Out of this accumulation, Theroux defies any trim-down resolutions. He creates a tetchy giant. It rises from his means of pen-driven, diligently dogged production. He heaps lore into garrulous, odd, and daunting rhetorical excess between ever-expanding covers, Early in Einstein's Beets, about its aims he propounds: "The examination of a person this way is simultaneously a study of one's hungers, one's point of view, one's quirks, and a very revealing catalogue of an individual's tolerance level, as much as an index of hostility." Reflecting on a typically arcane and loopy theory, set forth by one obscurity, Hans Eysenck, a century ago, Theroux admits: "It sounds a bit of a dog's dinner to me, a random and vague piling together of elements, but I suppose it offers something to think about."

The patient reader will glean, similarly, much to ponder. For instance, we eat 144,000 lbs. of food during an average life span. Jewish dietary laws generate the theological concept of a "scandal of peculiarity", that the creator of the universe fusses over blood spots in eggs. Lincoln liked bacon.

These varieties of gustatory experience proliferate. We may satisfy a sense but then spurn its satisfaction. Attraction and repulsion contending as we consume spurs Theroux to recite a litany of disturbing and disgusting reactions to eating, drinking, and digesting. But he ends this, as he had his mock-epic on Estonian ego, with a sudden, contemplative coda. This time, the former Trappist novice and formidable gadfly summons up three muses. Plato, Wilde, and Jesus consider the discipline of the barrier between ourselves and what we grasp or gobble. Their forgotten notion is that of "hindrance".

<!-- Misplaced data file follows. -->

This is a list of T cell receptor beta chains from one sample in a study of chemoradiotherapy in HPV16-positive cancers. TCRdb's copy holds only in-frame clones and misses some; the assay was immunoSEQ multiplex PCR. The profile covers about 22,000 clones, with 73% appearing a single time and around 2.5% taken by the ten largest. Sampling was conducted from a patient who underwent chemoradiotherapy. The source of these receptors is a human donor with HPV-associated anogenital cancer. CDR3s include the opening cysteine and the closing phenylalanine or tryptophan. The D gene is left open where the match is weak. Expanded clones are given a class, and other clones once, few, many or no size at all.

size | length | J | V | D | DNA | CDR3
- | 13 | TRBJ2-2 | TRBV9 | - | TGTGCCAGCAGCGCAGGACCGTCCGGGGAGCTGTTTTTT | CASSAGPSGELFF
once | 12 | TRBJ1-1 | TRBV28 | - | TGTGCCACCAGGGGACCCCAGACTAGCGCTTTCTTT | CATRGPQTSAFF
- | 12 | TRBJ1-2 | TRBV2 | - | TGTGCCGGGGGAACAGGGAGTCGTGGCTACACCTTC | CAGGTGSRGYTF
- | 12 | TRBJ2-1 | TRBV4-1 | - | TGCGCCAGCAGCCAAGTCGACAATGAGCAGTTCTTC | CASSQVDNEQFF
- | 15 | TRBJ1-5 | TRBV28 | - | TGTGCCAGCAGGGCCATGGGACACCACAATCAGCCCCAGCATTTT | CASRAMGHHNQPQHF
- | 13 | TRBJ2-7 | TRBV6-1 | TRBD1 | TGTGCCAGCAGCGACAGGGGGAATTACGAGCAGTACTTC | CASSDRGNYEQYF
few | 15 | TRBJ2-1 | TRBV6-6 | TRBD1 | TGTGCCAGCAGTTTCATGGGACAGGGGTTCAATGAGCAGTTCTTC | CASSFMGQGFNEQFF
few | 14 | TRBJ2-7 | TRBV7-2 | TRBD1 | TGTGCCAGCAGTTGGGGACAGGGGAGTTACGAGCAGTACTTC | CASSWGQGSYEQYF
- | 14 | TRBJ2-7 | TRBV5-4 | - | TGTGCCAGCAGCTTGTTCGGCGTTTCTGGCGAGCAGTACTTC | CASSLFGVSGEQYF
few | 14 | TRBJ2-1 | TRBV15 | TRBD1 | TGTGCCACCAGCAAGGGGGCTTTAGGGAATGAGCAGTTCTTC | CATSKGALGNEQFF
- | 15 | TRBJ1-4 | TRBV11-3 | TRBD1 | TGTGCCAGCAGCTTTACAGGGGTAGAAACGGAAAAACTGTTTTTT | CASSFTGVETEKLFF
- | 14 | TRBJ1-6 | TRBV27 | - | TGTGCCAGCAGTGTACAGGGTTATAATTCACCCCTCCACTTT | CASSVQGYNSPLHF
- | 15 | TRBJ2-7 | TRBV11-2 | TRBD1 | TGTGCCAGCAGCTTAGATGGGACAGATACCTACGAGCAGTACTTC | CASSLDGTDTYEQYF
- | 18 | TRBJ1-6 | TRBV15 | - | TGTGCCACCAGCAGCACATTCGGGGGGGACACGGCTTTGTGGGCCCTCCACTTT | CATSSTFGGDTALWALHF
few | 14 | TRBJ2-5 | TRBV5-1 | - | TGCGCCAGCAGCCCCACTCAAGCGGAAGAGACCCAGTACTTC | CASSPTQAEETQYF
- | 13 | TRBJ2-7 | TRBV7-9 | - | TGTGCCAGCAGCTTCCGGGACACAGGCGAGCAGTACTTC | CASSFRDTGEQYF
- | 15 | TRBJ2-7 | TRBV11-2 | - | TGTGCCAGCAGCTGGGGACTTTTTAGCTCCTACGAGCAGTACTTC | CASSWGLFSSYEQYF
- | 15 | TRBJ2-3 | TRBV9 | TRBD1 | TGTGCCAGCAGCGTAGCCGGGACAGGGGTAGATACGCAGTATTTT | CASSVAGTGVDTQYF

Prepare for the unexpected, excavated by erudition, by way of this mercurial mentality of Theroux. "We are also what we don't eat." Theroux flips bromides as he goads us. This massive compendium, like a smorgasbord, must be wisely sampled gingerly. Too much at one sitting will stupefy. Hundreds crowd this book, forgotten alongside the famed. An index assists the stumped or the curious. Echoing Thomas Burton's Anatomy of Melancholy nearly four centuries past, this surrounds us as an omnium gatherum. It bounds beyond its subject. It rests beside Theroux' non-fiction forays, in its own niche.

A hodge-podge, if not a dog's dinner, reminds us of that proverbial pot, into which any foodstuff may simmer. If one nibbles, one savors Theroux's slumgullion stew. His teeming potluck, as verbal feast, stirs up for me precedents. Around campfires, people for millennia have bent to eat. Eventually at such sites, dance and worship began. Folk memory may account for holy sacrifice or blood ritual.

"Strangeness is the thrown shadow of food aversions." These innate, primordial energies that excite us persist. We compete with all creatures, who may retreat to imbibe and masticate. Einstein's Beets digs up animal and spiritual drives that lure us to gorge and stir us to gag. Alexander Theroux's eager exploration of this compulsion concocts a subject suited for our foodie, fast-food, gluten-free, all-you-can-eat, prix fixe, happy hour, organic-this, vegan-that, voracious diet-doomed appetites.